P2.5 Technical Considerations Towards the Development of a Commercially Viable Black Sea Bass Mariculture Operation

Friday, 13 November 2009
Diamond Carr, Clark Atlanta University, Atlanta, GA; and J. Ross, C. West, T. Heath, A. Shannon, C. Ingram, K. Brinkley, and R. Lee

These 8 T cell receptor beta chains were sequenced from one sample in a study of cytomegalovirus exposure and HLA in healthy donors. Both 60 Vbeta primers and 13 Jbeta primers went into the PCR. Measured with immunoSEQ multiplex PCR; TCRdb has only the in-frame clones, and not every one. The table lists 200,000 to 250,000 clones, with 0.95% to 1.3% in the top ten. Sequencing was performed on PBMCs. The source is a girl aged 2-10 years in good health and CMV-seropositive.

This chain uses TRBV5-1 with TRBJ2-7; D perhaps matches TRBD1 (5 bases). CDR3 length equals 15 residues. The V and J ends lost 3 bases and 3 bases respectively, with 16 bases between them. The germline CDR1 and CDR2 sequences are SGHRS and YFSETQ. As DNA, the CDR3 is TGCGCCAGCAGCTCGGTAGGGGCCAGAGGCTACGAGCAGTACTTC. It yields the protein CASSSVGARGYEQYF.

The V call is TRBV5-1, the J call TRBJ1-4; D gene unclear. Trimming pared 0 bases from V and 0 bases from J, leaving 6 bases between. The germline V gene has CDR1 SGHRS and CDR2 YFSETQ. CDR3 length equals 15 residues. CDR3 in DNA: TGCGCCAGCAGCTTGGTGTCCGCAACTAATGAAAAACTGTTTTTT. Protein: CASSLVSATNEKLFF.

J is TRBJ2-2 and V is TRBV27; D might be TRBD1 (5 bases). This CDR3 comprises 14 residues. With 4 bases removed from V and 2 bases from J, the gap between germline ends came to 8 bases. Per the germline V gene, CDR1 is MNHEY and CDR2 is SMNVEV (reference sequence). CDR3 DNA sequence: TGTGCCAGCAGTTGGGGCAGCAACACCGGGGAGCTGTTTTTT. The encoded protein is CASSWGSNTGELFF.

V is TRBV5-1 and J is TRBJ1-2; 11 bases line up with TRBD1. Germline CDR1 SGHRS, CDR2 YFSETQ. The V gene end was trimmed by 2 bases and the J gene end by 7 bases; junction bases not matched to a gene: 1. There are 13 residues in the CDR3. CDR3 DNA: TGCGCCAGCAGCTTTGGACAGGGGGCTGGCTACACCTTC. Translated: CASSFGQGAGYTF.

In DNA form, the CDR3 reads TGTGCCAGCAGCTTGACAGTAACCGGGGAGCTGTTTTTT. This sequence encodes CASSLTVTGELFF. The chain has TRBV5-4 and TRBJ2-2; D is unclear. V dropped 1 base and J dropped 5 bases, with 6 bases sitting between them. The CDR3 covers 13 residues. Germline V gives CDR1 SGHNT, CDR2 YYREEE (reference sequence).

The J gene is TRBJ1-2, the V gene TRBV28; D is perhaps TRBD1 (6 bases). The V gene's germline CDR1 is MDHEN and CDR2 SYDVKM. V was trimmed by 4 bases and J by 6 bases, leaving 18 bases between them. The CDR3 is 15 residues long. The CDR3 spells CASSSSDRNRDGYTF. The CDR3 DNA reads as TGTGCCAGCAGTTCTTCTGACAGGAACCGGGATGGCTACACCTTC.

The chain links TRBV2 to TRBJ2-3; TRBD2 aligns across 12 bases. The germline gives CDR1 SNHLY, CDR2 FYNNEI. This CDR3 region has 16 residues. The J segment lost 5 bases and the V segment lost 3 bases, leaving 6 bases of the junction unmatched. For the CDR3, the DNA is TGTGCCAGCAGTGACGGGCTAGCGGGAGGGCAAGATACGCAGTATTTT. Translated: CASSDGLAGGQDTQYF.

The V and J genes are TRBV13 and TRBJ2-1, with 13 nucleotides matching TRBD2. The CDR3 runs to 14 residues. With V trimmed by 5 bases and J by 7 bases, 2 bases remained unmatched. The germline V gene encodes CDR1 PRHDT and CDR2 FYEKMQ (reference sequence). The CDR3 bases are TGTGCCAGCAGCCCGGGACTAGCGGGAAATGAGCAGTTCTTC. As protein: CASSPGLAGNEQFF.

An environmentally friendly economical viable pilot scale recirculating mariculture operation consisting of an algae based biofilter system for transforming mariculture wastes into high quality valuable products, thereby providing an incentive for coastal aquaculture systems to recycle the effluents and protect the coastline environment, was developed. Specifically, A 1600 L Black Sea Bass (Centropristis striata) aquaculture re-circulating system with a high fish stocking density was developed and the rate of ammonia removal from the aquaculture water; the amount of non-planktonic algal (cyanobacteria) biomass produced, and the performance of the system as a high density fish operation were assessed. The use of seaweed (gracilaria sp) a potentially commercial product was also investigated as an alternative or to compliment the algae biofilter. The use of biofilter containing algae and/or seaweed maintained consistent water quality (pH, temperature, salinity, ammonia, phosphate, nitrate and dissolved oxygen) in the recirculating system over a two months research period. Like the algae, the seaweed removed most of the nitrite and ammonium from the water, but left behind high levels of phosphate and nitrate, thus signifying a low uptake of those nutrients. It was also found that live Tilapia was an effective feedstock for the growth of the Black Sea Bass. The wastewater from the Tilapia feedstock was recirculated and used to grow organic vegetables, including but not limited to lettuce, herbs, tomatoes and cucumbers in a hydroponic system. The carbohydrates and lipids content of the algae were determined before and after use in the recircilating system. A 75% yield of carbohydrates from the filamentous algae and a 50% yield of carbohydrates from the single-cell algae was obtained. A 3% yield of lipids from the filamentous algae, and a 6% yield of lipids from the single-cell algae was also observed. The production of sugars from the dried algae (with the aid of a solid acid catalyst) and subsequent conversion of the sugars to bioethanol through fermentation, was investigated. Fermentation of the algae was done at 25 degrees C and brewers yeast in a fermentation device. Potential revenue generation from the sale of the fully grown Black Sea Bass, the organic vegetables, the seaweed and the biethanol coupled with the zero or low coastline discharge of environmental contaminants (ammonia etc) from this mariculture operation was assessed for economic viablilty. Details of the technical operations will be presented.
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